Path is a social networking app that has gained tremendous popularity especially amongst family users who love to share photos of their families for all their friends to see. Now, Path is taking things to the next level and has just launched an adaptive iPad app.
Overall the tablet version of the application is quite similar to the iOS and Android versions but does bring some extra tweaks for iPad users. Path has been created by former Apple and Facebook employee Dave Morin in 2010. The mobile app (there?s no desktop version of it) allows users to share their status, music and photos with friends and loved ones.
The fact that Path can be viewed on landscape mode on the tablet offers an extra dimension to the user experience. Scrolling up and down through the news feed or through the friend list is now easier and quicker. The app will show you the most exciting events of the day, which are arranged in a grid pattern that constantly changes.
?The landscape mode creates a whole new consumption experience. And our algorithm tries to re-create the most interesting moments from your day,? explained Dave Morin.
To get an extended view of a post, users just have to tap on it. For example, if you tap on a song somebody just played, you will get to see how many people ?Smiled? (the Path version of the Facebook like) at the activity, other albums the artist released and how many iTunes users have listened to the user.
Indeed, the app offers a wonderful interactive experience and you should definitely give it a try.
Source – Path Finally Releases Its Long-Awaited iPad App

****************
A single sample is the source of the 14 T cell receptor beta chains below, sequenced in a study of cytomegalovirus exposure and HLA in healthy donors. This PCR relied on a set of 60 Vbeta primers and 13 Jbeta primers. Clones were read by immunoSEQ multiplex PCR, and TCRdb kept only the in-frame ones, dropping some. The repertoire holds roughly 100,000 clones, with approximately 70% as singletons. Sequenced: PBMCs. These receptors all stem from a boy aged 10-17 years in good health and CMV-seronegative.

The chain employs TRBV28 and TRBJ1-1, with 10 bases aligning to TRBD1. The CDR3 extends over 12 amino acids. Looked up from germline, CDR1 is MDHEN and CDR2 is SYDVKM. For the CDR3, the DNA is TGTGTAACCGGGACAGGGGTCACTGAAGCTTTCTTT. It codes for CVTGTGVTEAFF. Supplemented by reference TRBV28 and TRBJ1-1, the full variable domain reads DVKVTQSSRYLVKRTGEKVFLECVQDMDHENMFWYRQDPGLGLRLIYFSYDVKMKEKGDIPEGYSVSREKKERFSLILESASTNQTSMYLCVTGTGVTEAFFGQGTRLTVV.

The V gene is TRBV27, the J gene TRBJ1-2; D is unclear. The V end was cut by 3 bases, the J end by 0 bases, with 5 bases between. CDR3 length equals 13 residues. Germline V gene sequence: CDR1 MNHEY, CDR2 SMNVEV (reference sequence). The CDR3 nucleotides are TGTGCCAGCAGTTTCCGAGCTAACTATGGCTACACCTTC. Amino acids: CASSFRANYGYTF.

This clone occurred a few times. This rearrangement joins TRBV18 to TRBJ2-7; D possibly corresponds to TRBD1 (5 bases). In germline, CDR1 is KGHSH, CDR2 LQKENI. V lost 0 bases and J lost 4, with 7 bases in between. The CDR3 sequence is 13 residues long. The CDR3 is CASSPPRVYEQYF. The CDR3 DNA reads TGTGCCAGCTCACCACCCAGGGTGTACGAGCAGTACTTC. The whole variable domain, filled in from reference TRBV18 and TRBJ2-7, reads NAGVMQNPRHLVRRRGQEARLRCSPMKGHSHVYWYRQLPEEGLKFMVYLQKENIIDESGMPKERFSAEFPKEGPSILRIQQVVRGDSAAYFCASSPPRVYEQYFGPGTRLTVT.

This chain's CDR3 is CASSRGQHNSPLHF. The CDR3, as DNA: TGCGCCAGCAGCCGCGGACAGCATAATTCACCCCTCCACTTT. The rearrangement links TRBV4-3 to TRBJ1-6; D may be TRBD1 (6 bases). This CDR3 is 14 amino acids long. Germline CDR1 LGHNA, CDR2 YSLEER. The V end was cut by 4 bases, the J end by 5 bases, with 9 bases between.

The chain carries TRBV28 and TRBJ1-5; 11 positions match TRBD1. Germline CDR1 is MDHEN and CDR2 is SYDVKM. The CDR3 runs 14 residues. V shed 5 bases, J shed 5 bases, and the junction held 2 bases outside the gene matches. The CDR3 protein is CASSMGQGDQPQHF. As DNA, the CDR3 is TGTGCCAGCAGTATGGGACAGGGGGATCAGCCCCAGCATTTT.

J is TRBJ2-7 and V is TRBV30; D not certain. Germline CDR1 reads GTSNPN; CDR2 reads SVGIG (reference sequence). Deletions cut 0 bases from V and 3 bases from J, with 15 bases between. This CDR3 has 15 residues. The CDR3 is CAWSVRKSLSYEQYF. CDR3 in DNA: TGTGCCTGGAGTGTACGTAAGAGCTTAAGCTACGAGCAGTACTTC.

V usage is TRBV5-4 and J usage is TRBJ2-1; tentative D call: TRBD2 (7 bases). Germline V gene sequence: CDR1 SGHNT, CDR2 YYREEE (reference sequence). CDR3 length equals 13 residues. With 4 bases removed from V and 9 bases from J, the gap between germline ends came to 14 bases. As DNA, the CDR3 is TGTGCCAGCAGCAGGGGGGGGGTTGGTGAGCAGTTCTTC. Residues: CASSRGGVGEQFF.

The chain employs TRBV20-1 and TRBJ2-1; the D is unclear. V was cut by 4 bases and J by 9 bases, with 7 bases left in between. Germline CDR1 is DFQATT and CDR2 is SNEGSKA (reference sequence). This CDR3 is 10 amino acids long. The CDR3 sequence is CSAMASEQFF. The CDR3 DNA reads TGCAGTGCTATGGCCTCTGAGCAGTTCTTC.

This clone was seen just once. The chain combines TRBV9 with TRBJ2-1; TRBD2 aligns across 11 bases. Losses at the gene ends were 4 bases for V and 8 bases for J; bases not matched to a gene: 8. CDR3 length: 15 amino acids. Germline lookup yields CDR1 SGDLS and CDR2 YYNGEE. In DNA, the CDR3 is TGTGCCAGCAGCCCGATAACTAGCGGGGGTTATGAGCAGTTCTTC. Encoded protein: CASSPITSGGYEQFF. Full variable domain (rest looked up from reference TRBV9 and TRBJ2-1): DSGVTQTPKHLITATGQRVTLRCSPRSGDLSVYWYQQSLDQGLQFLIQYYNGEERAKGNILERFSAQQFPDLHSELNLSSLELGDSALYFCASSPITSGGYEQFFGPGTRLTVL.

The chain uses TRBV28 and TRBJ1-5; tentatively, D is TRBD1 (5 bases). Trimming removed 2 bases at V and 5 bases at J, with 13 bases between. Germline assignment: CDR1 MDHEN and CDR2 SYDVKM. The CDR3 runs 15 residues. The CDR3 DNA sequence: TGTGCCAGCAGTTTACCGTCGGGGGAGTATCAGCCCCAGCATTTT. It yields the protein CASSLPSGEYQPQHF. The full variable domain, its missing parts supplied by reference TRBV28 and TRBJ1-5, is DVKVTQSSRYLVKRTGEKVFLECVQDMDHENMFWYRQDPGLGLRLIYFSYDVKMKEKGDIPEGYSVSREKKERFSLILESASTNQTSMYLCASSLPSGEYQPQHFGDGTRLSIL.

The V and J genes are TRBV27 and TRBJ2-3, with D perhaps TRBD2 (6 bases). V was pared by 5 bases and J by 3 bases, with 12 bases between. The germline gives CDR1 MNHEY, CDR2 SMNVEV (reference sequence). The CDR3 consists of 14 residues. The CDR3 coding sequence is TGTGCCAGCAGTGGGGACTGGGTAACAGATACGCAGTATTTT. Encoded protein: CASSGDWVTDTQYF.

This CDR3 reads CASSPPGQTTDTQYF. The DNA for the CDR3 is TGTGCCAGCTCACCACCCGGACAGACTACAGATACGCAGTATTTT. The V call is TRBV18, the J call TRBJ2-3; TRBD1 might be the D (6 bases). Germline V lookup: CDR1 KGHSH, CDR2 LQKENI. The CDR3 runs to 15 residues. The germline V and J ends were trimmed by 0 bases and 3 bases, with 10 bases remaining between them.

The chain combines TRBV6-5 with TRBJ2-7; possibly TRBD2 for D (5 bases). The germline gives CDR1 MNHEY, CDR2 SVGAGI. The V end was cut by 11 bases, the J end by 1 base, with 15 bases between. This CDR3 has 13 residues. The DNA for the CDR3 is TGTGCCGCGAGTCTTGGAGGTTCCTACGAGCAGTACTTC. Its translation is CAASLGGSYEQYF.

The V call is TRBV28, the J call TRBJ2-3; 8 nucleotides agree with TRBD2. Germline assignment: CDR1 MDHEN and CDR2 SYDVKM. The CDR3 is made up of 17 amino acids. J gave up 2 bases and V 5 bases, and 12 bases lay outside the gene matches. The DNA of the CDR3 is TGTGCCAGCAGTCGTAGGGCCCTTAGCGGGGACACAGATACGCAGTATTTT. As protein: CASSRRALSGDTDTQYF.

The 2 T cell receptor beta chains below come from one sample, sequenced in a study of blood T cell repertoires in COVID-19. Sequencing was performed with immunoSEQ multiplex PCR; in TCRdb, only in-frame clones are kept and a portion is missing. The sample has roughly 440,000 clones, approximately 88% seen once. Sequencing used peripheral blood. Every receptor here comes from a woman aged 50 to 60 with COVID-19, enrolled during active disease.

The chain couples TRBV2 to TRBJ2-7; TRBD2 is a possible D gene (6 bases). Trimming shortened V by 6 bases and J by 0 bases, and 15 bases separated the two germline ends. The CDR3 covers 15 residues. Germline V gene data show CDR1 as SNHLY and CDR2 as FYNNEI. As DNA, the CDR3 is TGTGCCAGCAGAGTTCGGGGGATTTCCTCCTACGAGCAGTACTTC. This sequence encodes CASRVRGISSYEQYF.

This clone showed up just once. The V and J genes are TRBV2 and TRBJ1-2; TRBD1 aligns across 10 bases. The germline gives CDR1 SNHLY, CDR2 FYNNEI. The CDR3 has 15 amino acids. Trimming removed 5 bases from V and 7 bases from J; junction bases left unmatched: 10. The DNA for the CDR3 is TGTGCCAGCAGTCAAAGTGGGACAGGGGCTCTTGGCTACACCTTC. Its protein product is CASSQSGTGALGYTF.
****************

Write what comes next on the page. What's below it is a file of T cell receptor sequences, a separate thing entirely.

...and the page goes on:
We know lots of you still use the Twitters for a lot of your social networking needs — no matter how good Google+ becomes — and so we bring news of a hot new account that you all should follow. Google Play is widening its horizons, and now has an official Twitter account, @GooglePlay.
The first tweet from Google Play read like this:
Hello World! Follow us for special promotions, exclusive content, updates, and awesomeness from Google Play
We don't know about you guys, but special promotions on its own makes it worthwhile. Hit the source link below to get your follow on.
Sonar, a location-based social networking app for Android and iOS, has exited beta and is now available in Google Play for free.
Although Sonar plugs into Facebook, LinkedIn, Twitter, and Foursquare to keep tabs on your existing friends, it can also be used as a discovery tool to meet new people. Users can broadcast their presence to other local Sonar users, or go black if they want to stay off the radar for awhile. All of the usual social elements are there, such as friending, profiles with lists of interests, direct messages, updating statuses, sharing pictures, and plenty more.
Ideally, I stick with Latitude to keep up on where my friends are, but they're often scattered across multiple networks with their check-ins, plus meeting new people with similar tastes in hang-outs is always a good thing. To what extent do you guys use location-based social networking? Is Foursquare as far as you go? Do you ever actually meet anyone thanks to these networks? Is this sort of thing creepy, or the natural evolution of online socializing?
As if the Samsung Galaxy Note II wasn’t impressive enough, Samsung also introduced the Samsung Galaxy Camera during IFA 2012.